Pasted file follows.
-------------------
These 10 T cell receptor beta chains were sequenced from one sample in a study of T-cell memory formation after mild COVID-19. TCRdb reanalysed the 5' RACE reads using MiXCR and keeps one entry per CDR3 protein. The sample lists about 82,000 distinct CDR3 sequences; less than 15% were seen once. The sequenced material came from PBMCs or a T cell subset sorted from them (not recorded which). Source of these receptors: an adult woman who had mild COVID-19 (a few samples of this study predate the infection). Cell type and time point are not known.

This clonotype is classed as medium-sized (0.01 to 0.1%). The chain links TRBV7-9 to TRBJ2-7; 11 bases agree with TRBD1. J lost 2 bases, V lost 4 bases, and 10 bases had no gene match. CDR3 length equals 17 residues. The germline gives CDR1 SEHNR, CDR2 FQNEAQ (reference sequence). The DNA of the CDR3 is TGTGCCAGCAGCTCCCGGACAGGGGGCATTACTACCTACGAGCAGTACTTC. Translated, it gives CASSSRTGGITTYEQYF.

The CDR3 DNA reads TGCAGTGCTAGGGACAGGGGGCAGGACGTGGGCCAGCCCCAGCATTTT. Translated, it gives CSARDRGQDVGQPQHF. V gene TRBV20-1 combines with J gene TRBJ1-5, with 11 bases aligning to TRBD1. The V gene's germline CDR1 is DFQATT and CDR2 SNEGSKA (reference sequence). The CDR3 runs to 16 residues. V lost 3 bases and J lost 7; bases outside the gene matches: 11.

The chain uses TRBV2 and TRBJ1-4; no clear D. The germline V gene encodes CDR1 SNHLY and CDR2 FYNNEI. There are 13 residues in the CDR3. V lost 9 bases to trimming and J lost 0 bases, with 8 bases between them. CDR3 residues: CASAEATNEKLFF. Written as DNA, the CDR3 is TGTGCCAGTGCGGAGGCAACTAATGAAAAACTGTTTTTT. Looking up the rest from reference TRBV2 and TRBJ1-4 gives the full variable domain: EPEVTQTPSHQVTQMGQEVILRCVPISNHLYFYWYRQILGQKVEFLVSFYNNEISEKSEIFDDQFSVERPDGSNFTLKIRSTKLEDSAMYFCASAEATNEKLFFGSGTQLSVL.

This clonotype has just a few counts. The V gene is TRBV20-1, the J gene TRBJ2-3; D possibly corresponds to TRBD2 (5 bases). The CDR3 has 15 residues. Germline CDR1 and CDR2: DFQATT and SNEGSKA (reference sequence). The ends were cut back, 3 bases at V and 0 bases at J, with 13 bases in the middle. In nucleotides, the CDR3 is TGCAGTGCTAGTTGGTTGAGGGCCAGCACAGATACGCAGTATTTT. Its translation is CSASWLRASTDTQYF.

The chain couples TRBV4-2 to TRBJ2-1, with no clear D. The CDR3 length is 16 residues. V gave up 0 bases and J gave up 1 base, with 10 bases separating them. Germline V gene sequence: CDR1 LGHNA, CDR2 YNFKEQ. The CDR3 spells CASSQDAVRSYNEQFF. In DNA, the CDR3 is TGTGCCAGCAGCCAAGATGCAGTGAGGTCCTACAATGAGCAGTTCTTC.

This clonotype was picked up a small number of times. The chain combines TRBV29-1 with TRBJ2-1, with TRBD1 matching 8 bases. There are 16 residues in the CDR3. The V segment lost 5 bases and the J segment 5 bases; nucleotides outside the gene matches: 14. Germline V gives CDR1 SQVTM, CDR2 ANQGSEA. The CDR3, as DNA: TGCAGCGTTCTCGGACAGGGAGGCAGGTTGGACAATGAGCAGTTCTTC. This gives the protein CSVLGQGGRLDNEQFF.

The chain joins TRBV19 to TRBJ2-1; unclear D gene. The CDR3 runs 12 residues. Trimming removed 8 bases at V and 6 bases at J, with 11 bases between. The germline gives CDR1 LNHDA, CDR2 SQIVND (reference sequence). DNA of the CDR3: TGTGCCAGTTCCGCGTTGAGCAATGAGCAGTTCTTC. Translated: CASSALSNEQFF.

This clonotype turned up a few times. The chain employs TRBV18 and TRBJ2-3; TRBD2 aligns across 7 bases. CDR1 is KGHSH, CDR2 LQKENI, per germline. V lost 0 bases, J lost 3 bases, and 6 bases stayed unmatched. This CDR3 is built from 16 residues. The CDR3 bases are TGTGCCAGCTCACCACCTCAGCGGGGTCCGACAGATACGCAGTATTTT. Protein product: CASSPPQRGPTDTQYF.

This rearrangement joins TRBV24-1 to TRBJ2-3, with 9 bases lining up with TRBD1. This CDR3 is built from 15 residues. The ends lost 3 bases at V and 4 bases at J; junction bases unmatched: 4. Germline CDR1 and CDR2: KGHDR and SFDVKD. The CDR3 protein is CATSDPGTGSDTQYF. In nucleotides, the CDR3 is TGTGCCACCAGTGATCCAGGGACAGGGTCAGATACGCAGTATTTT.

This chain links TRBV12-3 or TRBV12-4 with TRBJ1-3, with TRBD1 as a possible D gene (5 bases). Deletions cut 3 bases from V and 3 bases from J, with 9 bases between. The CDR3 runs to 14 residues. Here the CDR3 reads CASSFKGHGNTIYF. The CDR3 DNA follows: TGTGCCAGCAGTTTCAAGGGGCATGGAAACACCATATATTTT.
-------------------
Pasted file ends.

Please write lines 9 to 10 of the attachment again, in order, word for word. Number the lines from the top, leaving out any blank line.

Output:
This clonotype turned up a few times. The chain employs TRBV18 and TRBJ2-3; TRBD2 aligns across 7 bases. CDR1 is KGHSH, CDR2 LQKENI, per germline. V lost 0 bases, J lost 3 bases, and 6 bases stayed unmatched. This CDR3 is built from 16 residues. The CDR3 bases are TGTGCCAGCTCACCACCTCAGCGGGGTCCGACAGATACGCAGTATTTT. Protein product: CASSPPQRGPTDTQYF.

This rearrangement joins TRBV24-1 to TRBJ2-3, with 9 bases lining up with TRBD1. This CDR3 is built from 15 residues. The ends lost 3 bases at V and 4 bases at J; junction bases unmatched: 4. Germline CDR1 and CDR2: KGHDR and SFDVKD. The CDR3 protein is CATSDPGTGSDTQYF. In nucleotides, the CDR3 is TGTGCCACCAGTGATCCAGGGACAGGGTCAGATACGCAGTATTTT.